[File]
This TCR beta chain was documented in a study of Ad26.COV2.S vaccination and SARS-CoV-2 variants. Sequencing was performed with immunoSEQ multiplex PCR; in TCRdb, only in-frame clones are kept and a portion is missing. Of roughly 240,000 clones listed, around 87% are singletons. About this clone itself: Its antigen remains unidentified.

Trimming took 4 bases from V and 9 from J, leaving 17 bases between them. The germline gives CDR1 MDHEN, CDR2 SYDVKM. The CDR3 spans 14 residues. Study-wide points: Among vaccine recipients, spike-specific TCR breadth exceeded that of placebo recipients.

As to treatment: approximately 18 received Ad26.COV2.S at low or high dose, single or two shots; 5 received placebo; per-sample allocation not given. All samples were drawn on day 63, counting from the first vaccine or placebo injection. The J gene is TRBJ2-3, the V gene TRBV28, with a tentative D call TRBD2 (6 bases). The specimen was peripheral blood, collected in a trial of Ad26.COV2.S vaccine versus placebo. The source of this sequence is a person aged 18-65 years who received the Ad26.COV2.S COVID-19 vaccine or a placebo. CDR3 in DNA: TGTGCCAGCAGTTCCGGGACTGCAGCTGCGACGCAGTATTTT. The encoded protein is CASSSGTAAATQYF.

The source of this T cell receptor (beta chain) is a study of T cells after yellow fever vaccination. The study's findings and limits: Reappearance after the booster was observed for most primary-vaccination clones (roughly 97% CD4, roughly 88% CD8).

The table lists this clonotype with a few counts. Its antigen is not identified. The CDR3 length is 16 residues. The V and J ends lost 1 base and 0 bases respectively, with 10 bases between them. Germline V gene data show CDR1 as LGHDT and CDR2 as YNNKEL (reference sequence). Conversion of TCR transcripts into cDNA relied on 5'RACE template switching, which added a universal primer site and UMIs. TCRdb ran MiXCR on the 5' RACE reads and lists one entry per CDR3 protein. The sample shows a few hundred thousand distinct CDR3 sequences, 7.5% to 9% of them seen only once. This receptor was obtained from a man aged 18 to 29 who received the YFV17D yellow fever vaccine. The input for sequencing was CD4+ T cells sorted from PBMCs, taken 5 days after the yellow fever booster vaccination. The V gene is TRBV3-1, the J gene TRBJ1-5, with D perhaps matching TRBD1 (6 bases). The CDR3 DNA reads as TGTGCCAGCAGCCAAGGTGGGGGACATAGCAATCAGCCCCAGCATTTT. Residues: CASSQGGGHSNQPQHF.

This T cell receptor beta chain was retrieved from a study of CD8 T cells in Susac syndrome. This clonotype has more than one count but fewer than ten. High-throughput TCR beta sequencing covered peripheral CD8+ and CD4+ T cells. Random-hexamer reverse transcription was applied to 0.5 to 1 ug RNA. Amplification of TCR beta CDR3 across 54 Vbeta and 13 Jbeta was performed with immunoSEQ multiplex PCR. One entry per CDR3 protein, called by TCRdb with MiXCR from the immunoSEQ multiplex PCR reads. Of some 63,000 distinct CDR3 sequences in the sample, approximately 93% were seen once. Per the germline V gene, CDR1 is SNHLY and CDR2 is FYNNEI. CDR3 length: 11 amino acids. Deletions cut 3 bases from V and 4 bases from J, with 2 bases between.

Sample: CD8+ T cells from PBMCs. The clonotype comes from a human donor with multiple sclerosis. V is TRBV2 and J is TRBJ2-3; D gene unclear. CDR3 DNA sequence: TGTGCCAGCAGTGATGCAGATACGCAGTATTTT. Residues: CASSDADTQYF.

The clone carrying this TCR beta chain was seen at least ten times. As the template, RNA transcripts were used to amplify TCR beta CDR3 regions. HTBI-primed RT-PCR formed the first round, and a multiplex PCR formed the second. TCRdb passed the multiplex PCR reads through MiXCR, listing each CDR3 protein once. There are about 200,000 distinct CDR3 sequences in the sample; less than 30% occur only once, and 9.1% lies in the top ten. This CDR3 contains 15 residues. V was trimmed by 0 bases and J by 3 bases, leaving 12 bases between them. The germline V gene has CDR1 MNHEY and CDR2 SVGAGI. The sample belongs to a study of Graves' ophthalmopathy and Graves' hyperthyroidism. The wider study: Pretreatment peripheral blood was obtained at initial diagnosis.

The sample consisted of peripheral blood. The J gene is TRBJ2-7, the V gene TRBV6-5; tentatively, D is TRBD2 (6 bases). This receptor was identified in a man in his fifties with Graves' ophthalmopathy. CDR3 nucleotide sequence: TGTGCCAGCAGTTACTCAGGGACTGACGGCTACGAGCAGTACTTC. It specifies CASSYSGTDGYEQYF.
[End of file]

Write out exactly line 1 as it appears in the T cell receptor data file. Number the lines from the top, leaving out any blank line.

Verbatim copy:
This TCR beta chain was documented in a study of Ad26.COV2.S vaccination and SARS-CoV-2 variants. Sequencing was performed with immunoSEQ multiplex PCR; in TCRdb, only in-frame clones are kept and a portion is missing. Of roughly 240,000 clones listed, around 87% are singletons. About this clone itself: Its antigen remains unidentified.